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For How Many Integers \$a\$ Is \$frac2^10 Cdot 3 ^8 Cdot 5^6a^4\$ an Integer?

Hint: Factor \$a\$ into primes; it's evident that these primes must be \$2\$, \$3\$, and \$5\$ (why?). Then \$a = 2^d cdot 3^b cdot 5^c\$, so that\$\$a^4 = 2^4d cdot 3^4b cdot 5^4c\$\$What conditions on \$d, b, c\$ are necessary and sufficient to make this a divisor of \$2^10 cdot 3^8 cdot 5^6\$?

1. Boundedness of the Laplace Transform on \$(C[0, 1], |cdot|_2)\$.

\$|Tf(s)| leq (int_0^1|f(x)|dx)leq (int_0^1|f(x)|^2dx)^1/2=|f|\$ and hence \$|Tf| leq |f|\$, \$T\$ is bounded with \$|T|leq 1 \$.\$T\$ is one-to-one: If \$Tf=0\$ then \$int_0^1e^-sxf(x)dx=0\$ for all \$s in ,\$. Repeatedly differentiating and putting \$s=0\$ we get \$int_0^1x^nf(x)dxdx=0\$ for all \$n geq 0\$. [At each step you have to apply DCT to justify differentiating inside the integral sign]. A standard application of Weierstrass Approximation Thoerem now show that \$f=0\$, so \$T\$ is one-to-one.\$T\$ is not onto. It is easy to see \$Tf\$ is differentiable so non-differentiable continuous are not in the range.

2. Solve recurrence relation \$T(n) = ncdot T(n/2)^2 \$

We have \$\$4nT(n) = left(4fracn2T(n/2)

ight)^2\$\$ so that \$\$F(n) = F(n/2)^2 \$\$ where \$F(n) = 4nT(n).\$ Then take logs \$\$ln(F(n)) = 2ln(F(n/2)) \$\$so that we have \$\$ G(n) = 2G(n/2)\$\$ where \$G(n) = ln(F(n)).\$ The solution to this is obvious: when \$n\$ doubles, so does \$G. \$ Thus it is a linear function \$\$ G(n) = an.\$\$Unwinding the transformations gives \$F(n) = e^an\$ and \$T(n) = frace^an4n.\$As for your question about whether the master method works, I am only familiar with that as a theorem about asymptotics, but when you take logs of the initial equation it immediately becomes a recurrence of that type and you can conclude that the log of the solution is \$Theta(n). \$.

3. Why is \$frac 1cdot2cdot3cdotâ€¦cdot n(n1)(n2)â€¦(2n)le frac 1 n1\$

Hint: \$binom2nk\$ is unimodal by moving k with maximum at \$binom2nn\$. See also that \$n1leq 2n=binom2n1\$

4. \$int_1^infty operatornamesech x cdot ln x dx\$

It is convergent for sure since:\$\$ 0leq int_1^inftyfrac2log xe^xe^-x,dxleq int_1^infty2(x-1)e^-x,dx = frac2e.\$\$ The upper bound can be improved up to \$fracsqrtpie\$ if we exploit \$log xleqsqrtx-1\$ for any \$xgeq 1\$.

5. Show that the set of points that are nearer \$a\$ than \$b\$ with respect to \$lVert cdot

Vert_2\$ is convex

Let \$phi(x) = |x-a|^2-|x-b|^2= |a|^2-|b|^22 langle b-a, x

angle\$. \$phi\$ is affine (that is, linear plus a constant) hence convex, and so \$ x | phi(x) 0\$ is convex, we see that the sets are open half-spaces separated by the hyperplane \$ x | phi(x) = 0\$.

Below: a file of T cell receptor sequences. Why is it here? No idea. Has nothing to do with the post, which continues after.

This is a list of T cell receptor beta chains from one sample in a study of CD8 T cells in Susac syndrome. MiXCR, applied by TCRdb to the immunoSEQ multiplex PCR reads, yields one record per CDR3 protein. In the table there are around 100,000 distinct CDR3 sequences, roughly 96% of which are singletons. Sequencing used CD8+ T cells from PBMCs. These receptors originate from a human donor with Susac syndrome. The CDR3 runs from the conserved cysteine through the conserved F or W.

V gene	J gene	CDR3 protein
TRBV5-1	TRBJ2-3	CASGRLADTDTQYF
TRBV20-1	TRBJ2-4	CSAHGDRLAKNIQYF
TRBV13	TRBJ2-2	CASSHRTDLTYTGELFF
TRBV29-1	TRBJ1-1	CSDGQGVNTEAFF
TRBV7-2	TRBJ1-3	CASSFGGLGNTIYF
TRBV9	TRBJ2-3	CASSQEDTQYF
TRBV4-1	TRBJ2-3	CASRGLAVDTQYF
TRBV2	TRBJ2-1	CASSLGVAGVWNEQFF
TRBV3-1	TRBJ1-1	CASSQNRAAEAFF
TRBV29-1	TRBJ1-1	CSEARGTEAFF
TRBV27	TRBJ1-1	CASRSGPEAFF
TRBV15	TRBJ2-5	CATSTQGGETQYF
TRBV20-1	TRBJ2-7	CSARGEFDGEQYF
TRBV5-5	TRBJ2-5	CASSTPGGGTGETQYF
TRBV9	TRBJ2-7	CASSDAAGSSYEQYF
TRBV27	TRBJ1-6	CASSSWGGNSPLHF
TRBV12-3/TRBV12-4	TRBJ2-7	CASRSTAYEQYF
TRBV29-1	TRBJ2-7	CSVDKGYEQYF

6. \$W\$ is binary R.V. and \$Y= Wcdot Y_1 (1-W)Y_0\$, where \$Y_1, Y_0\$ are also R.V.s. Does \$E[Wcdot Y]= E[Wcdot Y_1]\$?

Since \$W\$ only takes the values \$0\$ and \$1\$, it follows that \$W^2=W\$ and \$W(1-W)=0\$. Therefore \$\$ WY=W^2Y_1W(1-W)Y_0=WY_1 \$\$ hence \$\$ mathbbE[WY]=mathbbE[WY_\$\$ Note that \$W\$ does not need to be independent of \$Y_0\$ and \$Y_1\$.

7. Solve summation \$sum_i=1^n lfloor ecdot i

floor \$

Following are three possible ideas, the first two are not that satisfactory. The third one is a modification of the second ideas which might work. I hope they can inspire others to create something that is useful.As a Fourier seriesFirst, we can rewrite \$lfloor x

floor\$ as a Fourier series.\$\$lfloor x

floor = x - x = x - frac12 sum_m=1^infty fracsin(2pi m x)pi mtag*1\$\$Since the discontinuities of \$lfloor x

floor\$ is contained inside \$mathbbZ subset mathbbQ\$. the floor function is continuous at irrational \$x\$. As a result, RHS of \$(*1)\$ converges pointwisely to LHS for irrational \$x\$.Substitute \$x\$ by \$ek\$ for \$k = 1, ldots, n\$ and sum over \$k\$, we obtain.\$\$sum_k=1^n lfloor ek

floor = frace2n(n1) - fracn2 underbracefrac12pisum_m=1^infty fraccos(pi m e) - cos(pi m e(2n1))msin(pi m e)_I \$\$ In principle, if we can approximate the series \$I\$ on RHS accurate enough, we can round the RHS to nearest integer and it will give us the value of LHS. The problem is when we approximate \$I\$ by its partial sums, the \$sin(m pi e)\$ factor in denominator make it very hard to figure out the correct number of terms to keep! Recursive evaluationIf we did not insist for a closed formula, it is possible to evaluate the sum in a recursive manner. For \$alpha in (1,infty)setminus mathbbQ\$ and \$n in mathbbZ\$, define \$displaystyle;S(alpha,n) stackreldef= sum_k=1^nlfloor alpha k

floor\$. The sum we want is \$S(e,n)\$. There are two branches in the recursion:Case I - \$alpha > 2\$.Rewrite \$alpha\$ as \$beta m\$ where \$beta in (1,2)\$ and \$m = lfloor alpha - 1

floor\$, we have \$\$S(alpha,n) = sum_k=1^n left( mk lfloor beta k

floor

ight) = fracm2n(n1) S(beta,n)\$\$Case II - \$alpha 2 quadtext and quad overbracebeginalign alpha &leftarrow [ 1 a_1; a_2, ldots, a_k ] n &leftarrow leftlfloorfracn [ a_0 - 1; a_2, ldots, a_k]

ight

floor endalign^alpha n\$ and then set \$k = 3ell\$. For \$n approx 10^4000\$, \$k approx 4011\$ should be enough.On my PC, I can compute \$S(e,10^4000)\$ using maxima in less than a minute. However, I've to admit I have no way to verify I got the right answer.

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